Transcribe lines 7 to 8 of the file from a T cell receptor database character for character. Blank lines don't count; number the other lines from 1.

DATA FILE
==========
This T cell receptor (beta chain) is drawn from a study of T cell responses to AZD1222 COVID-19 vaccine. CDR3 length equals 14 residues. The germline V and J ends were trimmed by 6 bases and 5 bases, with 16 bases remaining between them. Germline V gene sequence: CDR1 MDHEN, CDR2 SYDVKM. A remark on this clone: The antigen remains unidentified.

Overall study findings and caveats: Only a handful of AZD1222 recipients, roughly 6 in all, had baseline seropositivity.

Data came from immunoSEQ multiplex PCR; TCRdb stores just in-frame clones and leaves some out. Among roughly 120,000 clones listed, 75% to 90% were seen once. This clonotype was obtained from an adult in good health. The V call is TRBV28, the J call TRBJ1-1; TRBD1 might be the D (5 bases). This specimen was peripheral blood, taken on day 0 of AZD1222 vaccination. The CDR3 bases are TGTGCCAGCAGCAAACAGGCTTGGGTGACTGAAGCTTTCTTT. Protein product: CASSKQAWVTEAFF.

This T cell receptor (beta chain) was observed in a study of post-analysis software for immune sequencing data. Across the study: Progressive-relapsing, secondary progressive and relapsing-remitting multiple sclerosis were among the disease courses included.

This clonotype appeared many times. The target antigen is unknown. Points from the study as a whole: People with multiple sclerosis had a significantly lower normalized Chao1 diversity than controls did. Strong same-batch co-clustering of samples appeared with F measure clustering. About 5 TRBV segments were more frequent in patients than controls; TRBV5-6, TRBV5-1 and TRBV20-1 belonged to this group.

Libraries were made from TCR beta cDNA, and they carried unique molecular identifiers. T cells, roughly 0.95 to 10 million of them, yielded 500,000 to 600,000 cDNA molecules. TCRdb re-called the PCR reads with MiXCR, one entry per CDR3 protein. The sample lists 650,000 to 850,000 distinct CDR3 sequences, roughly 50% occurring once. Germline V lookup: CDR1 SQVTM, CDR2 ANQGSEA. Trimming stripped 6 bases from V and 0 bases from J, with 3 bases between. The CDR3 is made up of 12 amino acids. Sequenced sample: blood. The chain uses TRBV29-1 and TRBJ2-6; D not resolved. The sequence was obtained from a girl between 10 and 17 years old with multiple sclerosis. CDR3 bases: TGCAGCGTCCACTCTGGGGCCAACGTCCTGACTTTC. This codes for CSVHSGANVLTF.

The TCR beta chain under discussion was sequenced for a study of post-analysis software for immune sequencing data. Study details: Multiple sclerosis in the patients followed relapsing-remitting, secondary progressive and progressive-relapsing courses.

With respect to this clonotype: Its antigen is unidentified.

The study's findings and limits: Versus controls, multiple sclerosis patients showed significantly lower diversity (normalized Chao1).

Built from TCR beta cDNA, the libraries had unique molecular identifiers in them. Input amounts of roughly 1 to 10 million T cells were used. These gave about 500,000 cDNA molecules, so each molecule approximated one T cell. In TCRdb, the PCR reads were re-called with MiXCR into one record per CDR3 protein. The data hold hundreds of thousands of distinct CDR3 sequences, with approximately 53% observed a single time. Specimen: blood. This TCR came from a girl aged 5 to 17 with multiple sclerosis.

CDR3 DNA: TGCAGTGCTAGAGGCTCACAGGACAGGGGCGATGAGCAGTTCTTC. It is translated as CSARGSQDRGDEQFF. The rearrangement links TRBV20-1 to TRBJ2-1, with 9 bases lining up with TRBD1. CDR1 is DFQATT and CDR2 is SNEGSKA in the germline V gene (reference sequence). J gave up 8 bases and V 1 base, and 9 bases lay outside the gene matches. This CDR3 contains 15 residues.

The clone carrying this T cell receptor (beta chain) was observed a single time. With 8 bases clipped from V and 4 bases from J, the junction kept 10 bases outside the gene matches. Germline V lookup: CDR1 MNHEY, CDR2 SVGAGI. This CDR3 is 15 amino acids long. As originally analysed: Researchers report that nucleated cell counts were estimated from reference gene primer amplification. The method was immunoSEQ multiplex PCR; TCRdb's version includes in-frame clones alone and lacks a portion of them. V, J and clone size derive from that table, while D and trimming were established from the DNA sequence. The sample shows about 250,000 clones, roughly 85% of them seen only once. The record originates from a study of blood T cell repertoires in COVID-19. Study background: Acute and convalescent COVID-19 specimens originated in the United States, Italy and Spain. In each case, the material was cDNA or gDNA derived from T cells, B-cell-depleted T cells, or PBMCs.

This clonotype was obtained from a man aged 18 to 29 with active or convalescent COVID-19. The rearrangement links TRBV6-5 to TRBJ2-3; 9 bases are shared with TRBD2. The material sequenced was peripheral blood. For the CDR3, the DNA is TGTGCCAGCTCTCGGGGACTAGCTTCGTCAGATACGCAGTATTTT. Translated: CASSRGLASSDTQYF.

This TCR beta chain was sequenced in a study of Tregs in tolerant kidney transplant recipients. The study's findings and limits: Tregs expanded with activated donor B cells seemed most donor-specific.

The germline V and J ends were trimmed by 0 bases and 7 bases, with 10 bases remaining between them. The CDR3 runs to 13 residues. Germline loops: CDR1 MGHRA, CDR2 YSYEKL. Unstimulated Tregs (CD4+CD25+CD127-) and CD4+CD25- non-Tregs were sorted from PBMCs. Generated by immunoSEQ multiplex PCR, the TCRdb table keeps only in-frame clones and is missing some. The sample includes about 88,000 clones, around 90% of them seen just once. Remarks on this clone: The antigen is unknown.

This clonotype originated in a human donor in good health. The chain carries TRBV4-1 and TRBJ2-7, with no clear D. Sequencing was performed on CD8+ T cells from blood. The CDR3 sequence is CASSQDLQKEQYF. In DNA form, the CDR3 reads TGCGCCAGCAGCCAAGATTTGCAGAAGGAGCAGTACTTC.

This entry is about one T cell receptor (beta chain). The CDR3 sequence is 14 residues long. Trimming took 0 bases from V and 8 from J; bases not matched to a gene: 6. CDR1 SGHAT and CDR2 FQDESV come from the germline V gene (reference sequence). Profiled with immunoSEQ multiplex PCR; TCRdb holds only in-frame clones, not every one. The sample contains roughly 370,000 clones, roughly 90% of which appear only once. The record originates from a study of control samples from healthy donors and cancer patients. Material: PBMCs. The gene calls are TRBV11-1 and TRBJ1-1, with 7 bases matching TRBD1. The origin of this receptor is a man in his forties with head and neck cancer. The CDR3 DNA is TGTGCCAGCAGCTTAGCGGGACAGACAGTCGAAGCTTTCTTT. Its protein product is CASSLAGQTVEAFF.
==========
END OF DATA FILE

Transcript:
The TCR beta chain under discussion was sequenced for a study of post-analysis software for immune sequencing data. Study details: Multiple sclerosis in the patients followed relapsing-remitting, secondary progressive and progressive-relapsing courses.

With respect to this clonotype: Its antigen is unidentified.